Respiratory Protection in Health Care

Respiratory protection in health care for contact droplets/airborne precautions commonly follows two filtering device paths, N95 mask respirators and PAPRs. Here are some pros and cons.

N95 – N95 masks filter at least 95% of particles <5 μm in diameter
• Allow the use of stethoscopes and do not require an air source
• Noiseless
• Requiring an initial and periodic fit testing
• The possibility of being compromised by an improper fit (eg, because of facial hair),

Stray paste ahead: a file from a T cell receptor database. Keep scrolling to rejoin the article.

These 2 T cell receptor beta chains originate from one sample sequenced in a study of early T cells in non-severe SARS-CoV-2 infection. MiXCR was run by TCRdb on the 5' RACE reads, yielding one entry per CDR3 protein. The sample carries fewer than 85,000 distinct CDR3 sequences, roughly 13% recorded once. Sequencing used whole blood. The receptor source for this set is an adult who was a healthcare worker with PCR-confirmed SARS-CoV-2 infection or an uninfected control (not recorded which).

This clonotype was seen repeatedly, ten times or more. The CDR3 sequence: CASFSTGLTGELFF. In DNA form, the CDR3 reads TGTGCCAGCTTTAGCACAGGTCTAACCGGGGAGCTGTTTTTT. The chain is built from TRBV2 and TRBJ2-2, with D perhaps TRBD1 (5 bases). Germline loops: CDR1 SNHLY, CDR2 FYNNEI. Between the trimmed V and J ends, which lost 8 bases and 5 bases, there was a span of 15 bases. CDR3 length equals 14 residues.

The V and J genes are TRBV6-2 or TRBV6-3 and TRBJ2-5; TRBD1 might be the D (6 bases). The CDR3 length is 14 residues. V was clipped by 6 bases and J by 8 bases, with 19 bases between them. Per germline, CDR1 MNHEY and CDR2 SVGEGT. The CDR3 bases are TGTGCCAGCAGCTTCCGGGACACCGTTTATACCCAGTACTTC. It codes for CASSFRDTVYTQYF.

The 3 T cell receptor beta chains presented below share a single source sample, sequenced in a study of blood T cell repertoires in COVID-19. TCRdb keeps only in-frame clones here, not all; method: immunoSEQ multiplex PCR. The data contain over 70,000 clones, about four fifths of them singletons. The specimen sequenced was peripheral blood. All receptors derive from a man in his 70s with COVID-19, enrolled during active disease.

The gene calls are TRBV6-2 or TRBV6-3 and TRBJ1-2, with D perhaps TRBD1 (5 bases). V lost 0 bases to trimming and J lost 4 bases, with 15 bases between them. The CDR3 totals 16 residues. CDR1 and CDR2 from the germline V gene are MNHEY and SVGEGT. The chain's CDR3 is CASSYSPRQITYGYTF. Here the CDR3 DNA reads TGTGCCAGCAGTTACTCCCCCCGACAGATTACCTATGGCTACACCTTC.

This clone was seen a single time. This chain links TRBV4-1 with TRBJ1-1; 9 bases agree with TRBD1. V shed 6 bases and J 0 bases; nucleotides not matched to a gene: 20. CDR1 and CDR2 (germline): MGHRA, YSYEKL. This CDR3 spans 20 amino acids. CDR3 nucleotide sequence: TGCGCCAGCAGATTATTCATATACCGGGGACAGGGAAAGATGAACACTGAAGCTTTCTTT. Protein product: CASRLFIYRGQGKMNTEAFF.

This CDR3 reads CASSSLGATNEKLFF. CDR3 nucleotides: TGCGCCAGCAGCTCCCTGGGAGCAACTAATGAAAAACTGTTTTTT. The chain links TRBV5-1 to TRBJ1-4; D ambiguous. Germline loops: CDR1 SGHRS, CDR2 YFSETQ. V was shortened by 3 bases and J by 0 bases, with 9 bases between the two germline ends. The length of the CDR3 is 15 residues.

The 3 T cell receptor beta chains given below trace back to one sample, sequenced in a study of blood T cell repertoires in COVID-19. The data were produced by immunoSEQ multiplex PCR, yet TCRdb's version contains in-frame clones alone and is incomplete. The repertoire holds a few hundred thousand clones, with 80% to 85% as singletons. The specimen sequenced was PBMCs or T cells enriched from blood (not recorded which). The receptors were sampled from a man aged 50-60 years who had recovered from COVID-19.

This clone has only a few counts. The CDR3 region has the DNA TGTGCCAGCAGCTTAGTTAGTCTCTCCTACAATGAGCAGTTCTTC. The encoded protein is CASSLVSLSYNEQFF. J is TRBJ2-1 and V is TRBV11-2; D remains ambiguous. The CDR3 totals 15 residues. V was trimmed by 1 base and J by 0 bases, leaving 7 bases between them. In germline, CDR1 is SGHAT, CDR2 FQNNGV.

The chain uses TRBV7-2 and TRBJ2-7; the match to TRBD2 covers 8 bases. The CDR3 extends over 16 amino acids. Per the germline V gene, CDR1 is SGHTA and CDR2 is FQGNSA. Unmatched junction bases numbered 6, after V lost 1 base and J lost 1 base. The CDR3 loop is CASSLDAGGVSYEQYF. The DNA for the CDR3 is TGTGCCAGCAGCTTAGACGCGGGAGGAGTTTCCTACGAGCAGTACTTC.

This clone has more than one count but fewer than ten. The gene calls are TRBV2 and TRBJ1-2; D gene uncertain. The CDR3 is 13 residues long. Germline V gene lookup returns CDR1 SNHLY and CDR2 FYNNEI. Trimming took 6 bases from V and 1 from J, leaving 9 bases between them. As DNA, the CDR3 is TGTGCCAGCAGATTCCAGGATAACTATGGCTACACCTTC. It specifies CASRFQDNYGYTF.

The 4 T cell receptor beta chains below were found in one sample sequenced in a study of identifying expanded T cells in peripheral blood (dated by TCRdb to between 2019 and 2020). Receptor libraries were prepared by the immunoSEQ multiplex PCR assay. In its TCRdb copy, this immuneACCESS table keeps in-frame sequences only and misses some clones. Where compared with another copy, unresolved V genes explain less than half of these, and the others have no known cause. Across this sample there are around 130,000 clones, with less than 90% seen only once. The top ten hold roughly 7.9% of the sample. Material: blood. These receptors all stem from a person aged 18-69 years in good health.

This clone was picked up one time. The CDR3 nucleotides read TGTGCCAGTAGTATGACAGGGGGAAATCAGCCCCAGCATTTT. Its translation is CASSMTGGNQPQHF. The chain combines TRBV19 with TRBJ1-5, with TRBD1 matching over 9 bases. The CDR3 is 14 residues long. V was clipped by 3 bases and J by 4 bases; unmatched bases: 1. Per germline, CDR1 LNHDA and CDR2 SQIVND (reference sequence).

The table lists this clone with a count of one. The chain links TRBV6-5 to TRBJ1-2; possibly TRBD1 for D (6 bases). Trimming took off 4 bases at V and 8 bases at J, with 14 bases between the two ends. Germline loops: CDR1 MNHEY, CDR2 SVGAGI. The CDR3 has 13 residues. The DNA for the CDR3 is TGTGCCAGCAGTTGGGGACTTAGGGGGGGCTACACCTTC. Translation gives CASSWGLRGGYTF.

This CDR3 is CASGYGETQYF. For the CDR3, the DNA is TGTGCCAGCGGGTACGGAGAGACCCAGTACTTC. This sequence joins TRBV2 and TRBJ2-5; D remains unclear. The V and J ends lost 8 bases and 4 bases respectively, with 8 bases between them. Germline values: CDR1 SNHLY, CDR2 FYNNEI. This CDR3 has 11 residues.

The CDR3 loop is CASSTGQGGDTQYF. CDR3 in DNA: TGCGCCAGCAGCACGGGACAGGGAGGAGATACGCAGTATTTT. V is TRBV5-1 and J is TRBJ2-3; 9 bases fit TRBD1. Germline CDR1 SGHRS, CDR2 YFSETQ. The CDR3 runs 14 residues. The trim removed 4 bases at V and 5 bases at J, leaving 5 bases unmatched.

• Poor tolerance by users due to breathing resistance,
• Heat and moisture build up,
• High cost of stocking different types and sizes,
• The potential for contamination due to exposed face, anterior neck and hair
• Must be used with face shield and hair cover

CCM Hood / PAPR  – High-efficiency particulate air (HEPA) filters have a similar filtration as P100 (ie, they filter at least 99.97% of particles 0.3 μm in diameter)
• Greater level of respiratory protection than N95 masks / positive pressure inside
• Provides head, eyes, hair and neck protection
• Do not require fit testing because of a full hood
• Approved for use with facial hair
• The inability to use a stethoscope
• Must be connected to an air source